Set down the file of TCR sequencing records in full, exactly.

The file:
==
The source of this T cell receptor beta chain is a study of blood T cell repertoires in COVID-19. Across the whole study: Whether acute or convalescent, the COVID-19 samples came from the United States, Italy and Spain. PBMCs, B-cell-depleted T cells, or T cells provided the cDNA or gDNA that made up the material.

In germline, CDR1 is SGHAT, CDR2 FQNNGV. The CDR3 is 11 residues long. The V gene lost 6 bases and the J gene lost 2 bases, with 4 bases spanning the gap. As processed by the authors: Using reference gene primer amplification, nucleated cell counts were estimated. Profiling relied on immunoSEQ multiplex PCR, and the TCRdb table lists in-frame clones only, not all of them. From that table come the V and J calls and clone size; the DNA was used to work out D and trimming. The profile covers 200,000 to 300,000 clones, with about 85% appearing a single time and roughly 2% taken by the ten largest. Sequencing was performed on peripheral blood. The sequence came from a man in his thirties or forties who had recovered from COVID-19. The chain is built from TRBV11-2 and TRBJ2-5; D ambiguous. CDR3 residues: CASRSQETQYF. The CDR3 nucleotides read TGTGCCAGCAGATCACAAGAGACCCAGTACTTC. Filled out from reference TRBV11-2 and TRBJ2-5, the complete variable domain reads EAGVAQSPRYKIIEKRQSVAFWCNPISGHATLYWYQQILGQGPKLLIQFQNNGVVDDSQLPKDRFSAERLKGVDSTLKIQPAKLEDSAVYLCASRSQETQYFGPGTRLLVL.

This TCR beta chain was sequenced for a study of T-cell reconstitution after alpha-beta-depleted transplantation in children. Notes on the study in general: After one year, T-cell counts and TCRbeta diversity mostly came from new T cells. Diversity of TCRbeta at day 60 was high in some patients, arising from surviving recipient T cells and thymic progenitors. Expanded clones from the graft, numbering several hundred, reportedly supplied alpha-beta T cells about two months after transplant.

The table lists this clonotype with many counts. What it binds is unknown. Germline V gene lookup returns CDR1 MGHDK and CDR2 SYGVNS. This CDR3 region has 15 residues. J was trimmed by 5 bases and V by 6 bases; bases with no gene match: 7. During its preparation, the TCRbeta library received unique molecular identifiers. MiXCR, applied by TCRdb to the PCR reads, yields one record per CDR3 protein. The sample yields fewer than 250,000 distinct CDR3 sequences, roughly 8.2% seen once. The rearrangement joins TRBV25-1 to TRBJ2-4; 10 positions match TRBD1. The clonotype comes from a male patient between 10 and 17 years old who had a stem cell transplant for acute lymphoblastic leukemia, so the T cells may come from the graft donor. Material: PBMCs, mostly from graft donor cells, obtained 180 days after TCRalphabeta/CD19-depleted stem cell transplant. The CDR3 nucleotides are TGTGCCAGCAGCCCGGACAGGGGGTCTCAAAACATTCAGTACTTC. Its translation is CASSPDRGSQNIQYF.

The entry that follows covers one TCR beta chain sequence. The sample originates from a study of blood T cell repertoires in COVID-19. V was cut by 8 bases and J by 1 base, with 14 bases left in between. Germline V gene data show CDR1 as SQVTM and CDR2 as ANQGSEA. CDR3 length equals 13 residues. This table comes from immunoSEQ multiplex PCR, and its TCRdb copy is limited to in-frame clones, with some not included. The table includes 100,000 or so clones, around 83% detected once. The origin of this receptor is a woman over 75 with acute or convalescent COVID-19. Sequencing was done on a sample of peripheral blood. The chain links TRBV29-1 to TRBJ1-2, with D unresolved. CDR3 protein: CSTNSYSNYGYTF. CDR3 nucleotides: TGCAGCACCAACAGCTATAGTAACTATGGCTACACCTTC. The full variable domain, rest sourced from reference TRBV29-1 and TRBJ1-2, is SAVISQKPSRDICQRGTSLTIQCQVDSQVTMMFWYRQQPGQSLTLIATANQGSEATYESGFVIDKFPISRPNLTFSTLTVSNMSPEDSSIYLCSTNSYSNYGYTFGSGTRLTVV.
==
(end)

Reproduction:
The source of this T cell receptor beta chain is a study of blood T cell repertoires in COVID-19. Across the whole study: Whether acute or convalescent, the COVID-19 samples came from the United States, Italy and Spain. PBMCs, B-cell-depleted T cells, or T cells provided the cDNA or gDNA that made up the material.

In germline, CDR1 is SGHAT, CDR2 FQNNGV. The CDR3 is 11 residues long. The V gene lost 6 bases and the J gene lost 2 bases, with 4 bases spanning the gap. As processed by the authors: Using reference gene primer amplification, nucleated cell counts were estimated. Profiling relied on immunoSEQ multiplex PCR, and the TCRdb table lists in-frame clones only, not all of them. From that table come the V and J calls and clone size; the DNA was used to work out D and trimming. The profile covers 200,000 to 300,000 clones, with about 85% appearing a single time and roughly 2% taken by the ten largest. Sequencing was performed on peripheral blood. The sequence came from a man in his thirties or forties who had recovered from COVID-19. The chain is built from TRBV11-2 and TRBJ2-5; D ambiguous. CDR3 residues: CASRSQETQYF. The CDR3 nucleotides read TGTGCCAGCAGATCACAAGAGACCCAGTACTTC. Filled out from reference TRBV11-2 and TRBJ2-5, the complete variable domain reads EAGVAQSPRYKIIEKRQSVAFWCNPISGHATLYWYQQILGQGPKLLIQFQNNGVVDDSQLPKDRFSAERLKGVDSTLKIQPAKLEDSAVYLCASRSQETQYFGPGTRLLVL.

This TCR beta chain was sequenced for a study of T-cell reconstitution after alpha-beta-depleted transplantation in children. Notes on the study in general: After one year, T-cell counts and TCRbeta diversity mostly came from new T cells. Diversity of TCRbeta at day 60 was high in some patients, arising from surviving recipient T cells and thymic progenitors. Expanded clones from the graft, numbering several hundred, reportedly supplied alpha-beta T cells about two months after transplant.

The table lists this clonotype with many counts. What it binds is unknown. Germline V gene lookup returns CDR1 MGHDK and CDR2 SYGVNS. This CDR3 region has 15 residues. J was trimmed by 5 bases and V by 6 bases; bases with no gene match: 7. During its preparation, the TCRbeta library received unique molecular identifiers. MiXCR, applied by TCRdb to the PCR reads, yields one record per CDR3 protein. The sample yields fewer than 250,000 distinct CDR3 sequences, roughly 8.2% seen once. The rearrangement joins TRBV25-1 to TRBJ2-4; 10 positions match TRBD1. The clonotype comes from a male patient between 10 and 17 years old who had a stem cell transplant for acute lymphoblastic leukemia, so the T cells may come from the graft donor. Material: PBMCs, mostly from graft donor cells, obtained 180 days after TCRalphabeta/CD19-depleted stem cell transplant. The CDR3 nucleotides are TGTGCCAGCAGCCCGGACAGGGGGTCTCAAAACATTCAGTACTTC. Its translation is CASSPDRGSQNIQYF.

The entry that follows covers one TCR beta chain sequence. The sample originates from a study of blood T cell repertoires in COVID-19. V was cut by 8 bases and J by 1 base, with 14 bases left in between. Germline V gene data show CDR1 as SQVTM and CDR2 as ANQGSEA. CDR3 length equals 13 residues. This table comes from immunoSEQ multiplex PCR, and its TCRdb copy is limited to in-frame clones, with some not included. The table includes 100,000 or so clones, around 83% detected once. The origin of this receptor is a woman over 75 with acute or convalescent COVID-19. Sequencing was done on a sample of peripheral blood. The chain links TRBV29-1 to TRBJ1-2, with D unresolved. CDR3 protein: CSTNSYSNYGYTF. CDR3 nucleotides: TGCAGCACCAACAGCTATAGTAACTATGGCTACACCTTC. The full variable domain, rest sourced from reference TRBV29-1 and TRBJ1-2, is SAVISQKPSRDICQRGTSLTIQCQVDSQVTMMFWYRQQPGQSLTLIATANQGSEATYESGFVIDKFPISRPNLTFSTLTVSNMSPEDSSIYLCSTNSYSNYGYTFGSGTRLTVV.